Use data partitioning. Divide the data across multiple databases and database servers, or design the application to use data storage services that can provide this partitioning transparently (examples include Azure SQL Database Elastic Database, and Azure Table storage). This approach can help to maximize performance and allow easier scaling. There are different partitioning techniques, such as horizontal, vertical, and functional. You can use a combination of these to achieve maximum benefit from increased query performance, simpler scalability, more flexible management, better availability, and to match the type of store to the data it will hold. Also, consider using different types of data store for different types of data, choosing the types based on how well they are optimized for the specific type of data. This may include using table storage, a document database, or a column-family data store, instead of, or as well as, a relational database. For more information, see Data partitioning guidance.
Design for eventual consistency. Eventual consistency improves scalability by reducing or removing the time needed to synchronize related data partitioned across multiple stores. The cost is that data is not always consistent when it is read, and some write operations may cause conflicts. Eventual consistency is ideal for situations where the same data is read frequently but written infrequently. For more information, see the Data Consistency Primer.
Reduce chatty interactions between components and services. Avoid designing interactions in which an application is required to make multiple calls to a service (each of which returns a small amount of data), rather than a single call that can return all of the data. Where possible, combine several related operations into a single request when the call is to a service or component that has noticeable latency. This makes it easier to monitor performance and optimize complex operations. For example, use stored procedures in databases to encapsulate complex logic, and reduce the number of round trips and resource locking.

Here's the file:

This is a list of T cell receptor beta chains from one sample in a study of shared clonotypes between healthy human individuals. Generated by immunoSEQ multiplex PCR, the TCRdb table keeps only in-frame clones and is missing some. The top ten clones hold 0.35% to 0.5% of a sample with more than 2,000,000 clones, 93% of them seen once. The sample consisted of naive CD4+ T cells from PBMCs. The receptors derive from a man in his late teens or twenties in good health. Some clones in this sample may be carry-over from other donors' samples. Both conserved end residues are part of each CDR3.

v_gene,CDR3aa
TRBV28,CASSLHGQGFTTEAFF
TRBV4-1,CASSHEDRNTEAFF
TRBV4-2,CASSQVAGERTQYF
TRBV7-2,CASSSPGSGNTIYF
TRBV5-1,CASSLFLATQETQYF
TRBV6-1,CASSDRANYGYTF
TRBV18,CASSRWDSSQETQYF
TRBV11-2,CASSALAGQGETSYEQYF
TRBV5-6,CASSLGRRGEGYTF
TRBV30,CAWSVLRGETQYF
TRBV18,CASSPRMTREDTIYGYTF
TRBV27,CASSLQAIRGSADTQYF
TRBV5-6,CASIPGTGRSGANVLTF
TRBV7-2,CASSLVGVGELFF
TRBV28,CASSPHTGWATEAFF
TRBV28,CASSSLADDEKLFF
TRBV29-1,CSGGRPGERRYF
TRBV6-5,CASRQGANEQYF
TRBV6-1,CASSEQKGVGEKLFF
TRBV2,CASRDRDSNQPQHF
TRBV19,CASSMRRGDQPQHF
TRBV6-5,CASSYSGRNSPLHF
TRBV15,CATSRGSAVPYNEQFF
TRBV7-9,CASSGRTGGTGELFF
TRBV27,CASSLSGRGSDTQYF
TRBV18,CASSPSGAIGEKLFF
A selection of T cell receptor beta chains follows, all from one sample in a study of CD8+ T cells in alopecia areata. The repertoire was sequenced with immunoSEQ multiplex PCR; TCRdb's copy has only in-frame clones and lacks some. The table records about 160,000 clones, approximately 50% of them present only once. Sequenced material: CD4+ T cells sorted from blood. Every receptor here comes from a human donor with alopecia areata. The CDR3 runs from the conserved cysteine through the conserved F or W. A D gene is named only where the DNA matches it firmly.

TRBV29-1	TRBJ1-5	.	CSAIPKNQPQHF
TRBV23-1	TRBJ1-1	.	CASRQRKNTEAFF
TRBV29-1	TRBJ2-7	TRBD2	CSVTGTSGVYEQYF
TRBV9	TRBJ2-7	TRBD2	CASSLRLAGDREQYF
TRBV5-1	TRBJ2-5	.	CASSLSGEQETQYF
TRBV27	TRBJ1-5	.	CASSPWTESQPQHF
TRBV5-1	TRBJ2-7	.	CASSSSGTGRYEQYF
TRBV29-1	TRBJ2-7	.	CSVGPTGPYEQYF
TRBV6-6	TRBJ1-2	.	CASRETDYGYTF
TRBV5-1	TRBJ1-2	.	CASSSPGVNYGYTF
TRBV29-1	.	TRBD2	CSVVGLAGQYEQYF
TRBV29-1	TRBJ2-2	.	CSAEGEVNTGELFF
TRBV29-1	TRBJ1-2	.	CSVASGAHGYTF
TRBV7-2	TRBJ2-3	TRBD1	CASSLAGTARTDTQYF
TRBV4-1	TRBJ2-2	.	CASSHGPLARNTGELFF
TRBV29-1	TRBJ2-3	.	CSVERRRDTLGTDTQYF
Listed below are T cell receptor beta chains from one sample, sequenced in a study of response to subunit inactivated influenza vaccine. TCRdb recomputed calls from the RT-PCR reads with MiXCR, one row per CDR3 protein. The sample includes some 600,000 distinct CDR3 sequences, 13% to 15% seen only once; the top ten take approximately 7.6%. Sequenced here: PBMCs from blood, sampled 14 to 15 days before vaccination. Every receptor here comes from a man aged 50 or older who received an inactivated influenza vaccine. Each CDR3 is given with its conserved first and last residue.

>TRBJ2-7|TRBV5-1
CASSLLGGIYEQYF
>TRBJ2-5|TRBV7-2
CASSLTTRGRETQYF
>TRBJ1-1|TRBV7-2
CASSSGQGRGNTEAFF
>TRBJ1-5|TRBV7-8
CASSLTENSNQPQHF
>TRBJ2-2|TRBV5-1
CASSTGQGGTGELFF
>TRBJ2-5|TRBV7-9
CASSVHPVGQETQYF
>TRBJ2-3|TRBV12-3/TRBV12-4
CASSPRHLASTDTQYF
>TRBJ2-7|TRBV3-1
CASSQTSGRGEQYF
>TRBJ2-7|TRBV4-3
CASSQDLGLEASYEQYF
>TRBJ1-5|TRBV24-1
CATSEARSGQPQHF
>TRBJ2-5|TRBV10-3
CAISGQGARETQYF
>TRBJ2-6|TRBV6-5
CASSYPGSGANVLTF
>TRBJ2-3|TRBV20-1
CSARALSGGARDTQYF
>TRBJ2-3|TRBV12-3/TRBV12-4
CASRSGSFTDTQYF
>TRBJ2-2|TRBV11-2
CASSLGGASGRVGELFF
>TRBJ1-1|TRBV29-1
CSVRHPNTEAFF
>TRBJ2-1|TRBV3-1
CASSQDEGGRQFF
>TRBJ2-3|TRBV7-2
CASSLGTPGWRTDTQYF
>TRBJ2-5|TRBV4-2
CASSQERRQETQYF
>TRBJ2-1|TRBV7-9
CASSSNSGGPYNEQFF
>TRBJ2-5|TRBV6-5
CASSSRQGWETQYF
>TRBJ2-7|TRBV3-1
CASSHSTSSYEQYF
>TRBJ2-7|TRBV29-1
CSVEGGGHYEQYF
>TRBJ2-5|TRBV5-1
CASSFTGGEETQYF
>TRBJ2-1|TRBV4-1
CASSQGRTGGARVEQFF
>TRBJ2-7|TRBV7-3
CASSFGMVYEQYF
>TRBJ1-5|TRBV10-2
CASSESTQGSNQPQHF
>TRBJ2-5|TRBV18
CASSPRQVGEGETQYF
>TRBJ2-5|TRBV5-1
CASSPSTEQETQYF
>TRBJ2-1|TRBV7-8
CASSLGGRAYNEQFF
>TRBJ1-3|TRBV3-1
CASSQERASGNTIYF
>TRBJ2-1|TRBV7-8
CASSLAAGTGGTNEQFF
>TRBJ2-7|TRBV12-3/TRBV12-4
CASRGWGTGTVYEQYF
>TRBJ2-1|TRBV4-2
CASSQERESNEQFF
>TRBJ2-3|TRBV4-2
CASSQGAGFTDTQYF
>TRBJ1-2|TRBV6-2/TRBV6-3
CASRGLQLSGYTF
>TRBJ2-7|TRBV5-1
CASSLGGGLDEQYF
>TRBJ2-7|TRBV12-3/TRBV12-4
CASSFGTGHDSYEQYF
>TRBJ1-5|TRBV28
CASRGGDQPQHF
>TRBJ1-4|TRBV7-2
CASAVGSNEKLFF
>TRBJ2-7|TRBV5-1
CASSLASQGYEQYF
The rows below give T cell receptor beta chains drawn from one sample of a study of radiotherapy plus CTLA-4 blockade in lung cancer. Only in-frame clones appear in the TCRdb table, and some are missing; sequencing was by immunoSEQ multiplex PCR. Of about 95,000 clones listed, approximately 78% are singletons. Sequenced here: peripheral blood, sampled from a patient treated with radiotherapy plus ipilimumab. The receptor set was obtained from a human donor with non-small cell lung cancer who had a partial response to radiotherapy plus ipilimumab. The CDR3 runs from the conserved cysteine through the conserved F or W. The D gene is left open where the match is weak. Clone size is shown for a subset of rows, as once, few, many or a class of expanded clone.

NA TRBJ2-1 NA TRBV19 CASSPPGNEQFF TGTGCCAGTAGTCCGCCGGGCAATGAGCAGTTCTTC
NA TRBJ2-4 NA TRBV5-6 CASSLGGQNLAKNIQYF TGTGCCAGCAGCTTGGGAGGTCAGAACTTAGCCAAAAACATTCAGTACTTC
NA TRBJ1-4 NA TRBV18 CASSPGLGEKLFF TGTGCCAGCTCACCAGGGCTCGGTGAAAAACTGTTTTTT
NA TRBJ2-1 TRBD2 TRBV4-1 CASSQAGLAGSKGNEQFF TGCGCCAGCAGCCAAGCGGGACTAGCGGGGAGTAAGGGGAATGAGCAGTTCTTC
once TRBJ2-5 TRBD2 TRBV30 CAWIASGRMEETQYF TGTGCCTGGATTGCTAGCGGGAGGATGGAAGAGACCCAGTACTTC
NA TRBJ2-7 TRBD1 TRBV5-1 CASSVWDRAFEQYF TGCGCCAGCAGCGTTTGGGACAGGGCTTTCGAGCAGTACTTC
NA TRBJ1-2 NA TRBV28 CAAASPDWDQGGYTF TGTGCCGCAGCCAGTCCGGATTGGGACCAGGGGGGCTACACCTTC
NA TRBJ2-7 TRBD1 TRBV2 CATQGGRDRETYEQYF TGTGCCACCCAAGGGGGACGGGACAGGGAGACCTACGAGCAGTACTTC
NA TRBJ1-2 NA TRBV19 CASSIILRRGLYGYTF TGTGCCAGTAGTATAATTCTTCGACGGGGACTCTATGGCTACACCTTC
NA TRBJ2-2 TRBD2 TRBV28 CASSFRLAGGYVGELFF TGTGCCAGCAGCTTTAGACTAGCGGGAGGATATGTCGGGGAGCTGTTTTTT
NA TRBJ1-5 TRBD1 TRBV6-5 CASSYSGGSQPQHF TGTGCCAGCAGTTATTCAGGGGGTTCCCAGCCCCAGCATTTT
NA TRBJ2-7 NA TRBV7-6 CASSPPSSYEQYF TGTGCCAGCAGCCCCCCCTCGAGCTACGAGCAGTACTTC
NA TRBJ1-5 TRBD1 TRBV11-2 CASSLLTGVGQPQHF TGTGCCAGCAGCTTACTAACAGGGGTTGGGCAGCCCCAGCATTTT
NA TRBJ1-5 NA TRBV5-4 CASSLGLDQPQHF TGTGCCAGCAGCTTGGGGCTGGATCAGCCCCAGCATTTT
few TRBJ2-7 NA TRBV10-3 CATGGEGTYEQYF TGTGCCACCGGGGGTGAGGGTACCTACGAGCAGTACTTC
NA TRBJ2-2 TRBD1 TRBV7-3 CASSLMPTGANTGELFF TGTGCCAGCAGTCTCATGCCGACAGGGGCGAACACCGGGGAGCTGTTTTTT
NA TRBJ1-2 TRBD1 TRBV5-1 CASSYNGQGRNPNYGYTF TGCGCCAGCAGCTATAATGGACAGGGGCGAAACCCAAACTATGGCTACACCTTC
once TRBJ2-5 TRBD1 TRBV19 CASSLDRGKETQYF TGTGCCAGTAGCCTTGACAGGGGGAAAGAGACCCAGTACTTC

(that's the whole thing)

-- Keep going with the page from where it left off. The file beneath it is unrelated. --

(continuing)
Use queues to level the load for high velocity data writes. Surges in demand for a service can overwhelm that service and cause escalating failures. To prevent this, consider implementing the Queue-Based Load Leveling pattern. Use a queue that acts as a buffer between a task and a service that it invokes. This can smooth intermittent heavy loads that may otherwise cause the service to fail or the task to time out.
Minimize the load on the data store. The data store is commonly a processing bottleneck, a costly resource, and often not easy to scale out. Where possible, remove logic (such as processing XML documents or JSON objects) from the data store, and perform processing within the application. For example, instead of passing XML to the database (other than as an opaque string for storage), serialize or deserialize the XML within the application layer and pass it in a form that is native to the data store. It's typically much easier to scale out the application than the data store, so you should attempt to do as much of the compute-intensive processing as possible within the application.
Minimize the volume of data retrieved. Retrieve only the data you require by specifying columns and using criteria to select rows. Make use of table value parameters and the appropriate isolation level. Use mechanisms like entity tags to avoid retrieving data unnecessarily.
Aggressively use caching. Use caching wherever possible to reduce the load on resources and services that generate or deliver data. Caching is typically suited to data that is relatively static, or that requires considerable processing to obtain. Caching should occur at all levels where appropriate in each layer of the application, including data access and user interface generation. For more information, see the Caching Guidance.
Handle data growth and retention. The amount of data stored by an application grows over time. This growth increases storage costs as well as latency when accessing the data, affecting application throughput and performance. It may be possible to periodically archive some of the old data that is no longer accessed, or move data that is rarely accessed into long-term storage that is more cost efficient, even if the access latency is higher.